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Sikh refused Drayton Manor Theme Park entry over ceremonial dagger

The family at the park Image copyright @thesecretpsych
Image caption The family was informed the Kirpan could not be taken into the park

A Sikh family was denied entry to Drayton Manor Theme Park after an adult refused to remove his ceremonial dagger, worn as a symbol of his faith.

The family was celebrating their son's sixth birthday and had spent hundreds of pounds on tickets, a friend said.

Mr Singh, from Coventry was in breach of health and safety rules when he refused to exchange his Kirpan for a replacement necklace, the park said.

Sikh elders advised that could be worn as an acceptable substitute, it added.

Kirpans have not been allowed to be worn in the park for "a number of years" because of health and safety risks, the park said, adding, it was "regrettable" the family did not take up their offer and were denied entry.

The dagger, or sword, is one of five Ks initiated, or baptised, Sikhs wear.

The others are Kesh (uncut hair), Kara (a steel bracelet), Kanga (a wooden comb) and Kaccha - also spelt, Kachh, Kachera - (cotton underwear).

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Image copyright @thesecretpsych
Image caption The family went to the park on 2 June

The family friend described what happened at the park near Tamworth, Staffordshire on 2 June in a blog under the name of The Secret Psychiatrist.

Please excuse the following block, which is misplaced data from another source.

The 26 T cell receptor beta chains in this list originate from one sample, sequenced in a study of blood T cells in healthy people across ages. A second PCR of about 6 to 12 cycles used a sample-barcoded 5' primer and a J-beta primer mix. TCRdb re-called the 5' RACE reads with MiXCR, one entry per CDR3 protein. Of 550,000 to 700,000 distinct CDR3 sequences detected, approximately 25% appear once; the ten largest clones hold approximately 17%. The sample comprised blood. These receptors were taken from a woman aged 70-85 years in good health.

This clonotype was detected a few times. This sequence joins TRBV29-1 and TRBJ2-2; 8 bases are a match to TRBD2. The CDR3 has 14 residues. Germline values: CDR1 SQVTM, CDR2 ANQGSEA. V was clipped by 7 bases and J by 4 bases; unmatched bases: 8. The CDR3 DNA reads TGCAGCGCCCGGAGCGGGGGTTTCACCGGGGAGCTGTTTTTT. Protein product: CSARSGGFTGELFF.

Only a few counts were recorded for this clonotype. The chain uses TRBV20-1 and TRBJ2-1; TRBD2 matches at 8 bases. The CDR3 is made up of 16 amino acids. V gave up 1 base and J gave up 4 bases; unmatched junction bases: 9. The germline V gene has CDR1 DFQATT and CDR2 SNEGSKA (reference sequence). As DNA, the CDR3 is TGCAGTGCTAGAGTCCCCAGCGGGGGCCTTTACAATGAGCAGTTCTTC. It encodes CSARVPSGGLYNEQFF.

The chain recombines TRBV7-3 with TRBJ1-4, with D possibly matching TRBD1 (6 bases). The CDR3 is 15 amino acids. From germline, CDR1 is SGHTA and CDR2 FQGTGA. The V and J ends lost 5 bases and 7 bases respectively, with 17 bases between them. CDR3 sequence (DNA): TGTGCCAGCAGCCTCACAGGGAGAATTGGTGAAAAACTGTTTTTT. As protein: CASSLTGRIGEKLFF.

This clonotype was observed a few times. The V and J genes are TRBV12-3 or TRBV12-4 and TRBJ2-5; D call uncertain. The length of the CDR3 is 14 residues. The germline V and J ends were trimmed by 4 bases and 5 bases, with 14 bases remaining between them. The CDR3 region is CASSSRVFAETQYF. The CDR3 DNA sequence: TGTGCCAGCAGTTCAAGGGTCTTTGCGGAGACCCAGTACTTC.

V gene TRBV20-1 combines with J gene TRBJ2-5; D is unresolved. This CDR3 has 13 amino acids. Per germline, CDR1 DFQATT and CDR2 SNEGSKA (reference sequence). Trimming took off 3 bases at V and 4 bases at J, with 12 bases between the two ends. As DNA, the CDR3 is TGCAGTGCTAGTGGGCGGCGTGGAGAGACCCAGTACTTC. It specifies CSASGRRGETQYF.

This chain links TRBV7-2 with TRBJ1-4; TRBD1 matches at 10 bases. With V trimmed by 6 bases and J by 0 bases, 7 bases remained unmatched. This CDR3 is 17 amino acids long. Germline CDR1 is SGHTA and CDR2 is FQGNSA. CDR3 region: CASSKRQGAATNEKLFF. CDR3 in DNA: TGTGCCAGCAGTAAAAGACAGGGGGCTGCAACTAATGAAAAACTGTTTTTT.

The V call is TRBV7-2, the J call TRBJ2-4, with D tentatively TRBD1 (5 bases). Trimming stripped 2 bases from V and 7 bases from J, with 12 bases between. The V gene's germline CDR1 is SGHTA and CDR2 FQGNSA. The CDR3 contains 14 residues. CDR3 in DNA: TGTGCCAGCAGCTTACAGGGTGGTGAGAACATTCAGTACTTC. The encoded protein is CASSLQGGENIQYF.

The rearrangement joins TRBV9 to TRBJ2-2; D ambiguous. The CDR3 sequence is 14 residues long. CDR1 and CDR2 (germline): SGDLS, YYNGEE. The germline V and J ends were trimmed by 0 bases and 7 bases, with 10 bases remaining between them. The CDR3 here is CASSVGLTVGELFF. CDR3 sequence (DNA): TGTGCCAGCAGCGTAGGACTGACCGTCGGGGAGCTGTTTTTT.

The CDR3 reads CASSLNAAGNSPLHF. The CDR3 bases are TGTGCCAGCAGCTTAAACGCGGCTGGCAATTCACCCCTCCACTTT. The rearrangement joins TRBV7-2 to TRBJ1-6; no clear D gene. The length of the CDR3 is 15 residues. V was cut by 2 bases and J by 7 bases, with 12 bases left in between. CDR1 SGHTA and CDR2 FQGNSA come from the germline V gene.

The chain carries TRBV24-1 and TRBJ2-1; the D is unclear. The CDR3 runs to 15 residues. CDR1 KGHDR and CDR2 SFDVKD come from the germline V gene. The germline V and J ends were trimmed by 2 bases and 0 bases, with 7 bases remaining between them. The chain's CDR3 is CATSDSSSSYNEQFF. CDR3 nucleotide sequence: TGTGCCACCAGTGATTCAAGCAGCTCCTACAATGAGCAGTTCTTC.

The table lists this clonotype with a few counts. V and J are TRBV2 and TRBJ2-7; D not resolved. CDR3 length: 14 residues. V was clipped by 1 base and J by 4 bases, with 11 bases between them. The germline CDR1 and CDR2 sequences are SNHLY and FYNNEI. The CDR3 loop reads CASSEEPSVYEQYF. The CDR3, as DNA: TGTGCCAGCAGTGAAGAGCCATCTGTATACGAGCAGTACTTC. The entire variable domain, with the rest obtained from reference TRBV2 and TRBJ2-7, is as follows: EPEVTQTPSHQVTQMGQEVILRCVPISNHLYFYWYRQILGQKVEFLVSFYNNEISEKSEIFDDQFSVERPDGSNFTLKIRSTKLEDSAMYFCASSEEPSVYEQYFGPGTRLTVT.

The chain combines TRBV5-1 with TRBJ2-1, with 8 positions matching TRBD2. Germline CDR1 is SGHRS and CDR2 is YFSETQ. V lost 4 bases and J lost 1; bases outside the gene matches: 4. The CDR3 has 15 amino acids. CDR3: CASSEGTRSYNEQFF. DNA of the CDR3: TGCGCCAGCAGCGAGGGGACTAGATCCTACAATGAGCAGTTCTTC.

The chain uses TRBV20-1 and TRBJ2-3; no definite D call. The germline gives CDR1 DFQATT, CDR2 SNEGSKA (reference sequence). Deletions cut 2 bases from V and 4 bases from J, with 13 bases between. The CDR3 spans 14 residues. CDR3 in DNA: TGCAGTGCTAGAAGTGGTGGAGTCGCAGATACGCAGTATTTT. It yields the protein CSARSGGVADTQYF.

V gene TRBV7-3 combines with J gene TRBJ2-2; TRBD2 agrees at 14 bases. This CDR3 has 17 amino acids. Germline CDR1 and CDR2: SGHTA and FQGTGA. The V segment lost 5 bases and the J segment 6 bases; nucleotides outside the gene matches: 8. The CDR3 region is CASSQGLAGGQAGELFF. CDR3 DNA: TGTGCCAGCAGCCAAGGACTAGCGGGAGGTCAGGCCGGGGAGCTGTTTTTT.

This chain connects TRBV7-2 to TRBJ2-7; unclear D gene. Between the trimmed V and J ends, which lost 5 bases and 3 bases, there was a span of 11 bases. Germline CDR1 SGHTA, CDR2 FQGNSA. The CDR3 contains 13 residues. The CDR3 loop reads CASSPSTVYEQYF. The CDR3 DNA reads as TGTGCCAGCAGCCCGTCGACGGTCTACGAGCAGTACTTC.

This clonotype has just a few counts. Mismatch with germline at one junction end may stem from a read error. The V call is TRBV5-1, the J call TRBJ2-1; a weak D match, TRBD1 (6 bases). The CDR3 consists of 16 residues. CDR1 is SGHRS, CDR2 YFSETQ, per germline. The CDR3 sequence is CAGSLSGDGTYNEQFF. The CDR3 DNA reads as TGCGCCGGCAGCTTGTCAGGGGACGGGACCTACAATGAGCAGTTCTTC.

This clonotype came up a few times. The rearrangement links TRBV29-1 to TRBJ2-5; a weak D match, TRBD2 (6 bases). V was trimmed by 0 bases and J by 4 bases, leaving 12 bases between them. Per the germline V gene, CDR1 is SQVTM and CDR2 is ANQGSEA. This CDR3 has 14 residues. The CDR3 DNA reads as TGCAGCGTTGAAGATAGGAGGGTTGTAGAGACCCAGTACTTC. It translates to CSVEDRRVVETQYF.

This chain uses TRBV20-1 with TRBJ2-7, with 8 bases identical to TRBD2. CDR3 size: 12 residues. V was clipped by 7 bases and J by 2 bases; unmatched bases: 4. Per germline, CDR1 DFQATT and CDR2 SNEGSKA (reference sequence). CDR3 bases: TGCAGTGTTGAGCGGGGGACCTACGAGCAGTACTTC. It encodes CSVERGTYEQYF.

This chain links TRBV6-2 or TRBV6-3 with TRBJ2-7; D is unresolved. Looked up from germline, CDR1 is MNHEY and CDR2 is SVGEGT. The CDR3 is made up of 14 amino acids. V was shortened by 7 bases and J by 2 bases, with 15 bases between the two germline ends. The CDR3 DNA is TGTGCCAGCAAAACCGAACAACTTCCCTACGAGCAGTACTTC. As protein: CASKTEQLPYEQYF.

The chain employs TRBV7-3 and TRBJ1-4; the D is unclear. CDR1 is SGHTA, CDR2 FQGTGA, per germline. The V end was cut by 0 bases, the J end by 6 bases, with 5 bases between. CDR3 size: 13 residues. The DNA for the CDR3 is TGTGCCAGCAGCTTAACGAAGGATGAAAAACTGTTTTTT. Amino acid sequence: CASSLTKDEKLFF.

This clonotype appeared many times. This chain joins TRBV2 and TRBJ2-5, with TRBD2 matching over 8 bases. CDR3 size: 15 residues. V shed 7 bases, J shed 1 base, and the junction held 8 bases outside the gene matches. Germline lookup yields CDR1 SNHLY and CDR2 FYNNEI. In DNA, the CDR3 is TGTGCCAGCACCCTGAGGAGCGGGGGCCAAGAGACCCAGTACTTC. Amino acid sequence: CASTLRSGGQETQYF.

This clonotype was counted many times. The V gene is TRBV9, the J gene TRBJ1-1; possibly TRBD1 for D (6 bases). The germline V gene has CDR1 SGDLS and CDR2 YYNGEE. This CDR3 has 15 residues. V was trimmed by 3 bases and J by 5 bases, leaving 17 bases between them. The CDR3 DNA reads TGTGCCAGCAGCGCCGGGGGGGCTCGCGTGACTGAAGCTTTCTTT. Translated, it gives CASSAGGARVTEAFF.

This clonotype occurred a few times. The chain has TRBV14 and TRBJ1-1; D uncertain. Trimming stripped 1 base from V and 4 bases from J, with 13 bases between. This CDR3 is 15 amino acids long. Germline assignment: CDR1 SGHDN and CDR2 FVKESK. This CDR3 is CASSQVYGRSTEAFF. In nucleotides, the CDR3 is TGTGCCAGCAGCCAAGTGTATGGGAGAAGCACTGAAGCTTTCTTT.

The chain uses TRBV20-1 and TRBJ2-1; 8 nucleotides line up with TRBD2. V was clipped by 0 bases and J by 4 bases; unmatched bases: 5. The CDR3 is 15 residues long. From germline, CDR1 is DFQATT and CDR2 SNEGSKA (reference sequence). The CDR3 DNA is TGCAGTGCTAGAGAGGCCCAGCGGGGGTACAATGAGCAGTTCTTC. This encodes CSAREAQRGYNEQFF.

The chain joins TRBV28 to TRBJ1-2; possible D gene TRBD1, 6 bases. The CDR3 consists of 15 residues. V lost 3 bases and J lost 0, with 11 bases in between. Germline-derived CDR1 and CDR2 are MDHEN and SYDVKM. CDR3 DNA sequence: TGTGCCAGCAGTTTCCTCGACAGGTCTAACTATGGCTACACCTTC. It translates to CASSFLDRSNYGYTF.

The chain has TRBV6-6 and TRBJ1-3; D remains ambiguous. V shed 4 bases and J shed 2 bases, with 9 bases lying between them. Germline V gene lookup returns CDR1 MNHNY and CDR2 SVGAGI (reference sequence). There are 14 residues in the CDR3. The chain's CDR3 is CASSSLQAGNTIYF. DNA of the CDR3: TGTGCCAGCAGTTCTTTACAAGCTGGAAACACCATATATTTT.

The friend said they were "ashamed" and "disgusted" by the incident that had spoiled a happy family day out.

The Sikh Press Association, which is liaising with the family and a Sikh legal advocacy team, said together they were calling for the park's rules to be changed.

"In this day and age where the Kirpan can be taken into Parliament, it is disappointing to see an amusement park ban this article of faith from their grounds," a spokesman said.

Although Sikhs can choose to substitute their Kirpans, the park's offer devalued what the five Ks meant, he added.

"Sikhs treat them like their own limb.

Image copyright @thesecretpsych
Image caption The family was denied entry to the park after spending 'hundreds' of pounds on tickets

"The word (Kirpan) means 'a blessing' so it's not just a physical item, and to use something that has probably been lying in a cupboard, it just devalues it."

In a statement the park said as well as consulting Sikhs, an independent health and safety report confirmed that wearing a sheathed dagger, or anything similar, "posed a viable compromise to safety" on a ride.

"It is for this reason that cameras and other similar articles are also forbidden on rides. The same rule applies to all visitors without exception."

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